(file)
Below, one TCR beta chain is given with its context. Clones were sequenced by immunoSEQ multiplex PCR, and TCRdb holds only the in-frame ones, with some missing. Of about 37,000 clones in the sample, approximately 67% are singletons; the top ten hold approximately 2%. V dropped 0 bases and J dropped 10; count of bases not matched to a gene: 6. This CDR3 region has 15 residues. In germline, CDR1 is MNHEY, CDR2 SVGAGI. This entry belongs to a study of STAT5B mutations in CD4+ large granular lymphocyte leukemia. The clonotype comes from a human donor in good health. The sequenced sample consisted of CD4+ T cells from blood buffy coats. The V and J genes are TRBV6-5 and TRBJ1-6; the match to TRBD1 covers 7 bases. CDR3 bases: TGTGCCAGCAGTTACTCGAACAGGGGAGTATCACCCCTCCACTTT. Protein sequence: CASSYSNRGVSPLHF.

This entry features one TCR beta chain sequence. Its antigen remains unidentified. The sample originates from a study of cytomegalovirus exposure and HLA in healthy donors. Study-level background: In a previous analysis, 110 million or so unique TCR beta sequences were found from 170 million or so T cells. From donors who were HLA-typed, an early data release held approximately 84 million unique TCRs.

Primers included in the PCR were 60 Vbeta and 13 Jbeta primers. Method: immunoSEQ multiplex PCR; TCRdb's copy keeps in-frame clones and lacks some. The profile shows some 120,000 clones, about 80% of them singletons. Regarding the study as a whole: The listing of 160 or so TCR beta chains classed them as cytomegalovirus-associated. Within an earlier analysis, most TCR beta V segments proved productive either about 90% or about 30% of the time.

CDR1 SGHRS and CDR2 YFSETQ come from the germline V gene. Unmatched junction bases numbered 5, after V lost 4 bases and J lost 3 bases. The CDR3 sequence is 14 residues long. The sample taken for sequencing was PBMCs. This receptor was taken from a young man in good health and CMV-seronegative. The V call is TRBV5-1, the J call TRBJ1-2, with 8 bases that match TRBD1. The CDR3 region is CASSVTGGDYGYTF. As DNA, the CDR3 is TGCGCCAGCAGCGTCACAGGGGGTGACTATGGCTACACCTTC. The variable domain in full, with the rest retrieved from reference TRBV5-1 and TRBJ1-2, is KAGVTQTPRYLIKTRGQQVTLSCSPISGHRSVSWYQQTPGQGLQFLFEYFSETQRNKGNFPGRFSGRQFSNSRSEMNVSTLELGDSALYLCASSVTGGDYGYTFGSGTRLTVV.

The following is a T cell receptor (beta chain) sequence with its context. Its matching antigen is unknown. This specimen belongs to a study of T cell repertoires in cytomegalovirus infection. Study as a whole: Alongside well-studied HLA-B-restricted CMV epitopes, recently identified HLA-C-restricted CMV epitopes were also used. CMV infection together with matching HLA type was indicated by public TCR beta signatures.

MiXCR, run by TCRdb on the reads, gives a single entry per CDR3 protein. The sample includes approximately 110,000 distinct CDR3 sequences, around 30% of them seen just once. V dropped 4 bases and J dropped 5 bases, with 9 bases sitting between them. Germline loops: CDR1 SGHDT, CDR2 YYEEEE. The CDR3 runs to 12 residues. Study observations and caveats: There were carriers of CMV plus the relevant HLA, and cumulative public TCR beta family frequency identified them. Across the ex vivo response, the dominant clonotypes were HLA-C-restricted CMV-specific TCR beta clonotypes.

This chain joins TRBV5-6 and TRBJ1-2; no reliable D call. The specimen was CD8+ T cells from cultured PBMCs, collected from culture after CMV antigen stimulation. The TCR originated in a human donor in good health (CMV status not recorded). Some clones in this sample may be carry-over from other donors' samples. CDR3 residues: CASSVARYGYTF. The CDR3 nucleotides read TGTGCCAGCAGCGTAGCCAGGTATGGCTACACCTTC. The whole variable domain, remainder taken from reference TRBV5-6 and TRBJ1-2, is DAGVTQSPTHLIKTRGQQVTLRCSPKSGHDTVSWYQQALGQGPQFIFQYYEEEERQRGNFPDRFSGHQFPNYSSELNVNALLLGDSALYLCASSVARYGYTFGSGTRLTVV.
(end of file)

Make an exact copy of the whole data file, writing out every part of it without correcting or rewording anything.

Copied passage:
Below, one TCR beta chain is given with its context. Clones were sequenced by immunoSEQ multiplex PCR, and TCRdb holds only the in-frame ones, with some missing. Of about 37,000 clones in the sample, approximately 67% are singletons; the top ten hold approximately 2%. V dropped 0 bases and J dropped 10; count of bases not matched to a gene: 6. This CDR3 region has 15 residues. In germline, CDR1 is MNHEY, CDR2 SVGAGI. This entry belongs to a study of STAT5B mutations in CD4+ large granular lymphocyte leukemia. The clonotype comes from a human donor in good health. The sequenced sample consisted of CD4+ T cells from blood buffy coats. The V and J genes are TRBV6-5 and TRBJ1-6; the match to TRBD1 covers 7 bases. CDR3 bases: TGTGCCAGCAGTTACTCGAACAGGGGAGTATCACCCCTCCACTTT. Protein sequence: CASSYSNRGVSPLHF.

This entry features one TCR beta chain sequence. Its antigen remains unidentified. The sample originates from a study of cytomegalovirus exposure and HLA in healthy donors. Study-level background: In a previous analysis, 110 million or so unique TCR beta sequences were found from 170 million or so T cells. From donors who were HLA-typed, an early data release held approximately 84 million unique TCRs.

Primers included in the PCR were 60 Vbeta and 13 Jbeta primers. Method: immunoSEQ multiplex PCR; TCRdb's copy keeps in-frame clones and lacks some. The profile shows some 120,000 clones, about 80% of them singletons. Regarding the study as a whole: The listing of 160 or so TCR beta chains classed them as cytomegalovirus-associated. Within an earlier analysis, most TCR beta V segments proved productive either about 90% or about 30% of the time.

CDR1 SGHRS and CDR2 YFSETQ come from the germline V gene. Unmatched junction bases numbered 5, after V lost 4 bases and J lost 3 bases. The CDR3 sequence is 14 residues long. The sample taken for sequencing was PBMCs. This receptor was taken from a young man in good health and CMV-seronegative. The V call is TRBV5-1, the J call TRBJ1-2, with 8 bases that match TRBD1. The CDR3 region is CASSVTGGDYGYTF. As DNA, the CDR3 is TGCGCCAGCAGCGTCACAGGGGGTGACTATGGCTACACCTTC. The variable domain in full, with the rest retrieved from reference TRBV5-1 and TRBJ1-2, is KAGVTQTPRYLIKTRGQQVTLSCSPISGHRSVSWYQQTPGQGLQFLFEYFSETQRNKGNFPGRFSGRQFSNSRSEMNVSTLELGDSALYLCASSVTGGDYGYTFGSGTRLTVV.

The following is a T cell receptor (beta chain) sequence with its context. Its matching antigen is unknown. This specimen belongs to a study of T cell repertoires in cytomegalovirus infection. Study as a whole: Alongside well-studied HLA-B-restricted CMV epitopes, recently identified HLA-C-restricted CMV epitopes were also used. CMV infection together with matching HLA type was indicated by public TCR beta signatures.

MiXCR, run by TCRdb on the reads, gives a single entry per CDR3 protein. The sample includes approximately 110,000 distinct CDR3 sequences, around 30% of them seen just once. V dropped 4 bases and J dropped 5 bases, with 9 bases sitting between them. Germline loops: CDR1 SGHDT, CDR2 YYEEEE. The CDR3 runs to 12 residues. Study observations and caveats: There were carriers of CMV plus the relevant HLA, and cumulative public TCR beta family frequency identified them. Across the ex vivo response, the dominant clonotypes were HLA-C-restricted CMV-specific TCR beta clonotypes.

This chain joins TRBV5-6 and TRBJ1-2; no reliable D call. The specimen was CD8+ T cells from cultured PBMCs, collected from culture after CMV antigen stimulation. The TCR originated in a human donor in good health (CMV status not recorded). Some clones in this sample may be carry-over from other donors' samples. CDR3 residues: CASSVARYGYTF. The CDR3 nucleotides read TGTGCCAGCAGCGTAGCCAGGTATGGCTACACCTTC. The whole variable domain, remainder taken from reference TRBV5-6 and TRBJ1-2, is DAGVTQSPTHLIKTRGQQVTLRCSPKSGHDTVSWYQQALGQGPQFIFQYYEEEERQRGNFPDRFSGHQFPNYSSELNVNALLLGDSALYLCASSVARYGYTFGSGTRLTVV.